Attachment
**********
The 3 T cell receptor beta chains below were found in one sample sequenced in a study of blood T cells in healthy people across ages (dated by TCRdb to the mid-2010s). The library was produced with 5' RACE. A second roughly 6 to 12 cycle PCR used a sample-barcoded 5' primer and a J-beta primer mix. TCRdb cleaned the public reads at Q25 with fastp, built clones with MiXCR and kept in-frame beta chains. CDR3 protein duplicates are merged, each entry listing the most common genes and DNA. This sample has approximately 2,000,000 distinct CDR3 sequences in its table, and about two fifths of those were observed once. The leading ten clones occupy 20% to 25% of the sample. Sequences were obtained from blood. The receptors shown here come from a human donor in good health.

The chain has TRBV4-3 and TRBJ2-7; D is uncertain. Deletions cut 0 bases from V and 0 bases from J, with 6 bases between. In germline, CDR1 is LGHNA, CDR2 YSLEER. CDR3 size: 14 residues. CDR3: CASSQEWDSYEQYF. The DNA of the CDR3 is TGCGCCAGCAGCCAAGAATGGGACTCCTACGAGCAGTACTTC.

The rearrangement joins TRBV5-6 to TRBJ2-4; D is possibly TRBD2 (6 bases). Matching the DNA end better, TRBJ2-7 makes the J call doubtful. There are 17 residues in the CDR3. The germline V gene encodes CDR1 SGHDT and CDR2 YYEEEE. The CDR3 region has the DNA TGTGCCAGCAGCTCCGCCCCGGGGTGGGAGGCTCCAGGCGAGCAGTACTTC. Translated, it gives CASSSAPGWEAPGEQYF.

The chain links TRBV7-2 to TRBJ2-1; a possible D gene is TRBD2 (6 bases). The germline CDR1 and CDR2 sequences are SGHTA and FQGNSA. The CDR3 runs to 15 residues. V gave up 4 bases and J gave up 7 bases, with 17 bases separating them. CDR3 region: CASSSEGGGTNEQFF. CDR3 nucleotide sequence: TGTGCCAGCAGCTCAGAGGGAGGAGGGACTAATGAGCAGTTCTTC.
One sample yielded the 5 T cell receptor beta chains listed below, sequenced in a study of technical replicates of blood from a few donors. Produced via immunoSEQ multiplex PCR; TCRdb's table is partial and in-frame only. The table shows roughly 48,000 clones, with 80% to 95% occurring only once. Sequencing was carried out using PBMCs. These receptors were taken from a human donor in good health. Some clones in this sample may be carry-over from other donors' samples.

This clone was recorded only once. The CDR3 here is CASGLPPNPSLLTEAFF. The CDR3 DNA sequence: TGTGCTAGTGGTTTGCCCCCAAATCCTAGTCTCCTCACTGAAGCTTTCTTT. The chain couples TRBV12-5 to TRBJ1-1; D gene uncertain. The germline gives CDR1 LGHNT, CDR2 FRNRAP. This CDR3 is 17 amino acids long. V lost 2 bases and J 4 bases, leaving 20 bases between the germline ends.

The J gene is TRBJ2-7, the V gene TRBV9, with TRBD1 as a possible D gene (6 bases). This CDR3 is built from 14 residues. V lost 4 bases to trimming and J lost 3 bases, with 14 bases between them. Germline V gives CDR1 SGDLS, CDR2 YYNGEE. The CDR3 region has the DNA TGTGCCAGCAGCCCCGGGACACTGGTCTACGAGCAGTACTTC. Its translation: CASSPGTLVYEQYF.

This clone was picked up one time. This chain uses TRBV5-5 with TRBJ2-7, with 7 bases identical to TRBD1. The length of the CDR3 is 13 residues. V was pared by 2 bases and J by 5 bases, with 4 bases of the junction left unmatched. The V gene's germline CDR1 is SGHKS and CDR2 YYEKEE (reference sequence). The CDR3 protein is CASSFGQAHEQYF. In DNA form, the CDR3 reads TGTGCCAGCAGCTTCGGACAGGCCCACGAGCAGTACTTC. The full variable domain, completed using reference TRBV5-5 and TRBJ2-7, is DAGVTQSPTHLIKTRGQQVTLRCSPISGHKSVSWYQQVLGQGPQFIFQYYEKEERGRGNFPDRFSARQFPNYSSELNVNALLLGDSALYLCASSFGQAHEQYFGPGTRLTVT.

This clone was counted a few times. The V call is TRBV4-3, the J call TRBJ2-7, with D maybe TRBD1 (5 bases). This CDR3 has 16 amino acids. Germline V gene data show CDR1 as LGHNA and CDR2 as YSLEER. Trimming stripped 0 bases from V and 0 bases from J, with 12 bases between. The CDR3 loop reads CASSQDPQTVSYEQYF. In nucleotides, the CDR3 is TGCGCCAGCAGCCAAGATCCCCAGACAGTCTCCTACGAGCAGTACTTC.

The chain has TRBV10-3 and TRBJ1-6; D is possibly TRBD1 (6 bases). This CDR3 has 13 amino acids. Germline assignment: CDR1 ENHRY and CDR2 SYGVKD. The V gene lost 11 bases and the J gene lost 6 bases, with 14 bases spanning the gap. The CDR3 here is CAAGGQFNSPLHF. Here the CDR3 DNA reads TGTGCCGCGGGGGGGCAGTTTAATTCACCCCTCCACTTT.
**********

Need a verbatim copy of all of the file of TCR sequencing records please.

The 3 T cell receptor beta chains below were found in one sample sequenced in a study of blood T cells in healthy people across ages (dated by TCRdb to the mid-2010s). The library was produced with 5' RACE. A second roughly 6 to 12 cycle PCR used a sample-barcoded 5' primer and a J-beta primer mix. TCRdb cleaned the public reads at Q25 with fastp, built clones with MiXCR and kept in-frame beta chains. CDR3 protein duplicates are merged, each entry listing the most common genes and DNA. This sample has approximately 2,000,000 distinct CDR3 sequences in its table, and about two fifths of those were observed once. The leading ten clones occupy 20% to 25% of the sample. Sequences were obtained from blood. The receptors shown here come from a human donor in good health.

The chain has TRBV4-3 and TRBJ2-7; D is uncertain. Deletions cut 0 bases from V and 0 bases from J, with 6 bases between. In germline, CDR1 is LGHNA, CDR2 YSLEER. CDR3 size: 14 residues. CDR3: CASSQEWDSYEQYF. The DNA of the CDR3 is TGCGCCAGCAGCCAAGAATGGGACTCCTACGAGCAGTACTTC.

The rearrangement joins TRBV5-6 to TRBJ2-4; D is possibly TRBD2 (6 bases). Matching the DNA end better, TRBJ2-7 makes the J call doubtful. There are 17 residues in the CDR3. The germline V gene encodes CDR1 SGHDT and CDR2 YYEEEE. The CDR3 region has the DNA TGTGCCAGCAGCTCCGCCCCGGGGTGGGAGGCTCCAGGCGAGCAGTACTTC. Translated, it gives CASSSAPGWEAPGEQYF.

The chain links TRBV7-2 to TRBJ2-1; a possible D gene is TRBD2 (6 bases). The germline CDR1 and CDR2 sequences are SGHTA and FQGNSA. The CDR3 runs to 15 residues. V gave up 4 bases and J gave up 7 bases, with 17 bases separating them. CDR3 region: CASSSEGGGTNEQFF. CDR3 nucleotide sequence: TGTGCCAGCAGCTCAGAGGGAGGAGGGACTAATGAGCAGTTCTTC.
One sample yielded the 5 T cell receptor beta chains listed below, sequenced in a study of technical replicates of blood from a few donors. Produced via immunoSEQ multiplex PCR; TCRdb's table is partial and in-frame only. The table shows roughly 48,000 clones, with 80% to 95% occurring only once. Sequencing was carried out using PBMCs. These receptors were taken from a human donor in good health. Some clones in this sample may be carry-over from other donors' samples.

This clone was recorded only once. The CDR3 here is CASGLPPNPSLLTEAFF. The CDR3 DNA sequence: TGTGCTAGTGGTTTGCCCCCAAATCCTAGTCTCCTCACTGAAGCTTTCTTT. The chain couples TRBV12-5 to TRBJ1-1; D gene uncertain. The germline gives CDR1 LGHNT, CDR2 FRNRAP. This CDR3 is 17 amino acids long. V lost 2 bases and J 4 bases, leaving 20 bases between the germline ends.

The J gene is TRBJ2-7, the V gene TRBV9, with TRBD1 as a possible D gene (6 bases). This CDR3 is built from 14 residues. V lost 4 bases to trimming and J lost 3 bases, with 14 bases between them. Germline V gives CDR1 SGDLS, CDR2 YYNGEE. The CDR3 region has the DNA TGTGCCAGCAGCCCCGGGACACTGGTCTACGAGCAGTACTTC. Its translation: CASSPGTLVYEQYF.

This clone was picked up one time. This chain uses TRBV5-5 with TRBJ2-7, with 7 bases identical to TRBD1. The length of the CDR3 is 13 residues. V was pared by 2 bases and J by 5 bases, with 4 bases of the junction left unmatched. The V gene's germline CDR1 is SGHKS and CDR2 YYEKEE (reference sequence). The CDR3 protein is CASSFGQAHEQYF. In DNA form, the CDR3 reads TGTGCCAGCAGCTTCGGACAGGCCCACGAGCAGTACTTC. The full variable domain, completed using reference TRBV5-5 and TRBJ2-7, is DAGVTQSPTHLIKTRGQQVTLRCSPISGHKSVSWYQQVLGQGPQFIFQYYEKEERGRGNFPDRFSARQFPNYSSELNVNALLLGDSALYLCASSFGQAHEQYFGPGTRLTVT.

This clone was counted a few times. The V call is TRBV4-3, the J call TRBJ2-7, with D maybe TRBD1 (5 bases). This CDR3 has 16 amino acids. Germline V gene data show CDR1 as LGHNA and CDR2 as YSLEER. Trimming stripped 0 bases from V and 0 bases from J, with 12 bases between. The CDR3 loop reads CASSQDPQTVSYEQYF. In nucleotides, the CDR3 is TGCGCCAGCAGCCAAGATCCCCAGACAGTCTCCTACGAGCAGTACTTC.

The chain has TRBV10-3 and TRBJ1-6; D is possibly TRBD1 (6 bases). This CDR3 has 13 amino acids. Germline assignment: CDR1 ENHRY and CDR2 SYGVKD. The V gene lost 11 bases and the J gene lost 6 bases, with 14 bases spanning the gap. The CDR3 here is CAAGGQFNSPLHF. Here the CDR3 DNA reads TGTGCCGCGGGGGGGCAGTTTAATTCACCCCTCCACTTT.